PoSH training helps to differentiate between appropriate and inappropriate workplace behavior. As per Section 4 of the Act, every company with 10 or more employees must constitute an Internal Complaints Committee (ICC). This Committee must include:

1. A Presiding Officer (must be a woman)

2. One external member from a NGO or a lawyer

3. At least two members representing the employees of the organization.

All complaints shall be made to this body which must resolve every issue impartially. Irrespective of the intention of the accused or the level of impact, every incident has to be taken seriously and investigated by the ICC. When the employer fails to constitute an Internal Committee or breaches provisions of this Act or any rules made thereunder, they shall be punishable with fine of fifty thousand rupees.

The complaints, first should approach ICC, then it is for ICC to initially investigate in to the complaints to assess the correctness and interview the complainants in camera and if prima facie the complaints were found to have case of sexual harassment, the ICC is under obligation to issue show cause notice to respondent (Harasser) with copy of complaints and documents provided by complainants asking him to reply.

The employer can transfer accused to another location on the recommendation of ICC after request from aggrieved woman employee. There is nothing in the POSH Act which permits the employer to take action against the accused unless a written complaint of sexual harassment is filed.

Q. In one of the cases, a company which had more than 1000 employees at its Hyderabad branch, after receiving a complaint from a data analyst against her immediate manager, the management took cognizance of the complaint and suspended the manager immediately. After the inquiry was done by the ICC in accordance to the rules laid out, the manager was found guilty and was terminated from the employment as a disciplinary action. Was the management right in taking such a decision?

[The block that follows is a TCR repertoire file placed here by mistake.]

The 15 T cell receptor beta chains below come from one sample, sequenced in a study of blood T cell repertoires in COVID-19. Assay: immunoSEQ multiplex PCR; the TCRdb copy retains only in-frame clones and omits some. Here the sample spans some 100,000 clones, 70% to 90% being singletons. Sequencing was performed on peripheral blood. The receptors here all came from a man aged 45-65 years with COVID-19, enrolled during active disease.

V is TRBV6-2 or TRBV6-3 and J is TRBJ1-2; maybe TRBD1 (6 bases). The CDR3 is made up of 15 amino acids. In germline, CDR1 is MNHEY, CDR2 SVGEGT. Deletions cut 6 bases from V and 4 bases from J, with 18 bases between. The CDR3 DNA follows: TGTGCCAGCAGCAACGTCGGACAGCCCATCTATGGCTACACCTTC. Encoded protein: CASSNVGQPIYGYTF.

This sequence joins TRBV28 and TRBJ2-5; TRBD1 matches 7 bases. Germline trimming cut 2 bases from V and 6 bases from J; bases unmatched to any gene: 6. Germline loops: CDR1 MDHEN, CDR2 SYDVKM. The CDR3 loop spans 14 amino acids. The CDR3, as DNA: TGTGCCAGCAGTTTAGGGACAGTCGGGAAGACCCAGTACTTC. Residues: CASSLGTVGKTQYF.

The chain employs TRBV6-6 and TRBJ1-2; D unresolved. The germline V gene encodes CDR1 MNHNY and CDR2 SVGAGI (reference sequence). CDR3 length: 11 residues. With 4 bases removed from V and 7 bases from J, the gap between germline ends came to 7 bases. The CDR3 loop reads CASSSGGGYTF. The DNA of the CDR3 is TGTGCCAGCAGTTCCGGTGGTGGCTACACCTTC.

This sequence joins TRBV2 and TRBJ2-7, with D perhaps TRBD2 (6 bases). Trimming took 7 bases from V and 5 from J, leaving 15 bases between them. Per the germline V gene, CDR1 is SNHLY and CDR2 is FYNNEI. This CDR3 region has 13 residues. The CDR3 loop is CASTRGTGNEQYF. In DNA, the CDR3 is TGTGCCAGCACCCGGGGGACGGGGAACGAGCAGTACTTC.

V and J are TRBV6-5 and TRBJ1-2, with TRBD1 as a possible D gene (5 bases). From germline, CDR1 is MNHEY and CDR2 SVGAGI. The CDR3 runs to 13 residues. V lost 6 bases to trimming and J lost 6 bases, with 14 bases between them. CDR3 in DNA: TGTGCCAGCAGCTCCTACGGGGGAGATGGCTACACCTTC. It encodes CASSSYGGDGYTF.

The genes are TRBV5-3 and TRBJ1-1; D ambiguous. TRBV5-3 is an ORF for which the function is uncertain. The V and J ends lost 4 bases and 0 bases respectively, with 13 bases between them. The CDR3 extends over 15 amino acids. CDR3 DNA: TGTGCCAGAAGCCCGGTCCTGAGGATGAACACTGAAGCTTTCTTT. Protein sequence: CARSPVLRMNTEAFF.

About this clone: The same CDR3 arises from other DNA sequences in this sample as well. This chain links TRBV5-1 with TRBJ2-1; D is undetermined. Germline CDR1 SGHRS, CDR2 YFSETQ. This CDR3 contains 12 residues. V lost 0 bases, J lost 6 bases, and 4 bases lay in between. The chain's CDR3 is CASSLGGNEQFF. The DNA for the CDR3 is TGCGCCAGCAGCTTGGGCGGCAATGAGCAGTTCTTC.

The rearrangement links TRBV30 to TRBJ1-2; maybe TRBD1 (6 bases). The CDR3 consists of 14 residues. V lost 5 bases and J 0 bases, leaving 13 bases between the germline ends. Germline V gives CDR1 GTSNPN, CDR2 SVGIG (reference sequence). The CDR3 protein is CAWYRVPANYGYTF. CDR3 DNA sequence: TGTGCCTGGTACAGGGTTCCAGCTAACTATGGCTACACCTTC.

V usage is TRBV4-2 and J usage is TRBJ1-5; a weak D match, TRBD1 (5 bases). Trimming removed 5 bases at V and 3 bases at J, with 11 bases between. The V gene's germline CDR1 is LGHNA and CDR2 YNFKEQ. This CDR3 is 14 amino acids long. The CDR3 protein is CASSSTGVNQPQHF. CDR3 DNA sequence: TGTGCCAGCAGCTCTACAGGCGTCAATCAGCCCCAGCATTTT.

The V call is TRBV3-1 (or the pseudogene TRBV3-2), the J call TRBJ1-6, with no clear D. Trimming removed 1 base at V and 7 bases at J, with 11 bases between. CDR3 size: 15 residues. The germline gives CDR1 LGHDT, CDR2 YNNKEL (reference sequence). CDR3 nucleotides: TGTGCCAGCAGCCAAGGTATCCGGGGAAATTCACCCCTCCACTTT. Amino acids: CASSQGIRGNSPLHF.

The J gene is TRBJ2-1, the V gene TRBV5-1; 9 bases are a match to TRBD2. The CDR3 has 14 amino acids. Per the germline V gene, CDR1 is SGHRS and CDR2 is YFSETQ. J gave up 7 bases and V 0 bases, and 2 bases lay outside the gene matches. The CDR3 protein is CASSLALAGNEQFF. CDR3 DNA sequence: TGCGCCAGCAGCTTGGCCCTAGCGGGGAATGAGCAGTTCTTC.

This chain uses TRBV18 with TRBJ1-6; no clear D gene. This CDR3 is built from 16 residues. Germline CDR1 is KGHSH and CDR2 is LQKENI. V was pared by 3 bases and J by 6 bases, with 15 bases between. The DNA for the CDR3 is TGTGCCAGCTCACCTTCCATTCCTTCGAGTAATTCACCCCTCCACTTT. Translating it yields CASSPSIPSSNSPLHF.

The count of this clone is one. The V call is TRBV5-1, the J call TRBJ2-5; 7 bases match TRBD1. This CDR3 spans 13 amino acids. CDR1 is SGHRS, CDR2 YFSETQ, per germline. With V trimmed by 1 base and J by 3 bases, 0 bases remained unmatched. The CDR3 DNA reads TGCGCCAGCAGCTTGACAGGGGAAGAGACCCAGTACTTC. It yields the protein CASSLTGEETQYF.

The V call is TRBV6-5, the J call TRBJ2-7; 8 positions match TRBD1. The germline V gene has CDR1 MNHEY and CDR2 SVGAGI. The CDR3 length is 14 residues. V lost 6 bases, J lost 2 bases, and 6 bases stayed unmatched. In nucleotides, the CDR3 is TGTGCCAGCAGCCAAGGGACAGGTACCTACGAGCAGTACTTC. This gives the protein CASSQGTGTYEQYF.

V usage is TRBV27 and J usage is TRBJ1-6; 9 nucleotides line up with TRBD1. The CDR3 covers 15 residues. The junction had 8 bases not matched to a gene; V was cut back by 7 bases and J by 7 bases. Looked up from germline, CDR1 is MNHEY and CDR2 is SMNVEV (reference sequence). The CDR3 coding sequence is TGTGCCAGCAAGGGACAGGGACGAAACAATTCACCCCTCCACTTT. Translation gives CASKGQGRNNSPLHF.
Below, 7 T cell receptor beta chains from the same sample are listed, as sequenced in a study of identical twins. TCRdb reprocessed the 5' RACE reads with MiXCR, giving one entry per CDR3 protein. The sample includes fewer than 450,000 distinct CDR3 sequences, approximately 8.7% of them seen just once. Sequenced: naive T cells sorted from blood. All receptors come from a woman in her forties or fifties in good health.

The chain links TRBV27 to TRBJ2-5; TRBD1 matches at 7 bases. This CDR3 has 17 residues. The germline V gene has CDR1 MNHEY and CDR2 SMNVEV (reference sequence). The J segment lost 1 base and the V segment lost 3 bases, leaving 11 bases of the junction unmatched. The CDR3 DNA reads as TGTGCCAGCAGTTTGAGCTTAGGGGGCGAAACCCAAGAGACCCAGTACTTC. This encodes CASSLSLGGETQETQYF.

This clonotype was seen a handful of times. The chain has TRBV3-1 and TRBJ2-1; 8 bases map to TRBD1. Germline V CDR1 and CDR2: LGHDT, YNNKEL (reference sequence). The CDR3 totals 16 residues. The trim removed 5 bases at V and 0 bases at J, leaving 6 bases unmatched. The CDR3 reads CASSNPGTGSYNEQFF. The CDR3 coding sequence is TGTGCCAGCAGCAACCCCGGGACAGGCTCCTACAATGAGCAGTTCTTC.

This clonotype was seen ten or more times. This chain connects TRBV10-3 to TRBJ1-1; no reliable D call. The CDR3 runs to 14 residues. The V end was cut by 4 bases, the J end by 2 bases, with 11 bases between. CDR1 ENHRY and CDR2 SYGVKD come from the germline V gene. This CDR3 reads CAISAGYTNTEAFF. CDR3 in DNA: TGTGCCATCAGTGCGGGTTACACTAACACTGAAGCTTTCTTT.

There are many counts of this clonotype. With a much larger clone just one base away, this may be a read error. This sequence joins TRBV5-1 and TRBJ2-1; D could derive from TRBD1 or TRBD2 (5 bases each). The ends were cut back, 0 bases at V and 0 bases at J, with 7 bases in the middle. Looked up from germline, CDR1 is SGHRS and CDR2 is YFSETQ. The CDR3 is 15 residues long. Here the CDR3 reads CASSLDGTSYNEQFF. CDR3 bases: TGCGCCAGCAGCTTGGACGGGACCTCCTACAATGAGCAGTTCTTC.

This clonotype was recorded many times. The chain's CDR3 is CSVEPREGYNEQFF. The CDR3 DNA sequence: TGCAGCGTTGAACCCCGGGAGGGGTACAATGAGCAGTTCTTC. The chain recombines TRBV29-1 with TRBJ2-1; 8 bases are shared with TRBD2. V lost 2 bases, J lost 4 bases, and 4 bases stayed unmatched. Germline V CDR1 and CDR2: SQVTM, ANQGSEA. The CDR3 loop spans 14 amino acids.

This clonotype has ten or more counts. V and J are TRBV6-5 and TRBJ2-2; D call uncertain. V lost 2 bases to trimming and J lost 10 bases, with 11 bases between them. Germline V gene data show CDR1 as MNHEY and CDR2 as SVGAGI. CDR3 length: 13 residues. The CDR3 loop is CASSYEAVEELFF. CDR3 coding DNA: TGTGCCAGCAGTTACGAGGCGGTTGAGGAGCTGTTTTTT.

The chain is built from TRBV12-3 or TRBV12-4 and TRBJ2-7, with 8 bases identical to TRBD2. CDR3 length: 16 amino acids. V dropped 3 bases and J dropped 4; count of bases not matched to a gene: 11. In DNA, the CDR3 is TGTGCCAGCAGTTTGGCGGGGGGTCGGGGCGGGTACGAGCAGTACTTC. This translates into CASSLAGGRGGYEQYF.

Solution: Employer can transfer the accused but cannot suspend him before the completion of inquiry.
QUESTION: 74

The Sexual Harassment of Women at Workplace (Prevention, Prohibition and Redressal) Act, 2013 governs the issue of Workplace Sexual Harassment.

The Act recognizes the right of every woman to a safe and secure workplace environment irrespective of her age or employment status. Hence, the right of all women working or visiting any workplace whether in the capacity of regular, temporary or daily wages basis is protected under the Act. It includes all women whether engaged directly or through an agent. A workplace is any place visited by the employee arising out of or during the course of employment, including transportation provided by the employer for undertaking such a journey.

Sexual Harassment violates the fundamental rights of a woman to equality and her right to life and to live with dignity and right to practice any profession, which includes a right to a safe environment free from Sexual Harassment. To provide a safe work environment, employees need to be educated on what is and isn’t sexual harassment. Sexual harassment isn’t only limited to making inappropriate advances. It can also include unwelcome verbal or physical behavior that creates a hostile work environment. It can go beyond office space.

PoSH training helps to differentiate between appropriate and inappropriate workplace behavior. As per Section 4 of the Act, every company with 10 or more employees must constitute an Internal Complaints Committee (ICC). This Committee must include:

1. A Presiding Officer (must be a woman)

2. One external member from a NGO or a lawyer

3. At least two members representing the employees of the organization.